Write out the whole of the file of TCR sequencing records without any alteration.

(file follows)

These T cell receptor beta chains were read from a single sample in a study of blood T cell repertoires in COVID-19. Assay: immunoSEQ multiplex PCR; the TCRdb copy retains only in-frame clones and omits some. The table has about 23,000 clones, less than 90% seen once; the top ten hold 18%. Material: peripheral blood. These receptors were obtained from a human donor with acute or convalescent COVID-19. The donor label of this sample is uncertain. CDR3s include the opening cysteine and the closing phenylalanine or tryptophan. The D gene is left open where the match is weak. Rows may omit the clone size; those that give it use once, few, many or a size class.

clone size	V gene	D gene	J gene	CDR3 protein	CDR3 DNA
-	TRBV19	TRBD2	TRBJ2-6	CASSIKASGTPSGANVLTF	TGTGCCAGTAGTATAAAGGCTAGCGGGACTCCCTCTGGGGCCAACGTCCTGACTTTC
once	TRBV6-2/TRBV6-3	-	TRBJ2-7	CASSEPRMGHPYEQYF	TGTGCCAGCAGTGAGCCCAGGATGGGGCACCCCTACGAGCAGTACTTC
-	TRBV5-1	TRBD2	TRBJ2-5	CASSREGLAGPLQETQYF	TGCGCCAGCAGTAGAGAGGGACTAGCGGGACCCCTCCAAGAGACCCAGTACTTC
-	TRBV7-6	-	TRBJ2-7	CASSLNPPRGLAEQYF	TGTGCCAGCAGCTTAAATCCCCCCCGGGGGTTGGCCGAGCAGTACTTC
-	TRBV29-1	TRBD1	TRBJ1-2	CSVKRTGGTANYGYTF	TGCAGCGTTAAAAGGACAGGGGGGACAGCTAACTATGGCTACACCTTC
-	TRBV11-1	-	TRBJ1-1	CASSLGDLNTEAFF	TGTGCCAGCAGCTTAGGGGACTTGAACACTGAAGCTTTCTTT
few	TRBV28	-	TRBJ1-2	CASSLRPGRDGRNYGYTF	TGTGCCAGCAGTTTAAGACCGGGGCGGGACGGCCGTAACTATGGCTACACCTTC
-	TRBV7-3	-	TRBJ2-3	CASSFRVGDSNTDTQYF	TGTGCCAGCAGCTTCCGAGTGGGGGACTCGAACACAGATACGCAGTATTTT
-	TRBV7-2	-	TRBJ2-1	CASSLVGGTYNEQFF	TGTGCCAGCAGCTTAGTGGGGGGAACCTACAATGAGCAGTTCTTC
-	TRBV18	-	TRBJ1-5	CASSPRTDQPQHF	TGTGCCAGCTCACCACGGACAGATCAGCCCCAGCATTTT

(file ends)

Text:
These T cell receptor beta chains were read from a single sample in a study of blood T cell repertoires in COVID-19. Assay: immunoSEQ multiplex PCR; the TCRdb copy retains only in-frame clones and omits some. The table has about 23,000 clones, less than 90% seen once; the top ten hold 18%. Material: peripheral blood. These receptors were obtained from a human donor with acute or convalescent COVID-19. The donor label of this sample is uncertain. CDR3s include the opening cysteine and the closing phenylalanine or tryptophan. The D gene is left open where the match is weak. Rows may omit the clone size; those that give it use once, few, many or a size class.

clone size	V gene	D gene	J gene	CDR3 protein	CDR3 DNA
-	TRBV19	TRBD2	TRBJ2-6	CASSIKASGTPSGANVLTF	TGTGCCAGTAGTATAAAGGCTAGCGGGACTCCCTCTGGGGCCAACGTCCTGACTTTC
once	TRBV6-2/TRBV6-3	-	TRBJ2-7	CASSEPRMGHPYEQYF	TGTGCCAGCAGTGAGCCCAGGATGGGGCACCCCTACGAGCAGTACTTC
-	TRBV5-1	TRBD2	TRBJ2-5	CASSREGLAGPLQETQYF	TGCGCCAGCAGTAGAGAGGGACTAGCGGGACCCCTCCAAGAGACCCAGTACTTC
-	TRBV7-6	-	TRBJ2-7	CASSLNPPRGLAEQYF	TGTGCCAGCAGCTTAAATCCCCCCCGGGGGTTGGCCGAGCAGTACTTC
-	TRBV29-1	TRBD1	TRBJ1-2	CSVKRTGGTANYGYTF	TGCAGCGTTAAAAGGACAGGGGGGACAGCTAACTATGGCTACACCTTC
-	TRBV11-1	-	TRBJ1-1	CASSLGDLNTEAFF	TGTGCCAGCAGCTTAGGGGACTTGAACACTGAAGCTTTCTTT
few	TRBV28	-	TRBJ1-2	CASSLRPGRDGRNYGYTF	TGTGCCAGCAGTTTAAGACCGGGGCGGGACGGCCGTAACTATGGCTACACCTTC
-	TRBV7-3	-	TRBJ2-3	CASSFRVGDSNTDTQYF	TGTGCCAGCAGCTTCCGAGTGGGGGACTCGAACACAGATACGCAGTATTTT
-	TRBV7-2	-	TRBJ2-1	CASSLVGGTYNEQFF	TGTGCCAGCAGCTTAGTGGGGGGAACCTACAATGAGCAGTTCTTC
-	TRBV18	-	TRBJ1-5	CASSPRTDQPQHF	TGTGCCAGCTCACCACGGACAGATCAGCCCCAGCATTTT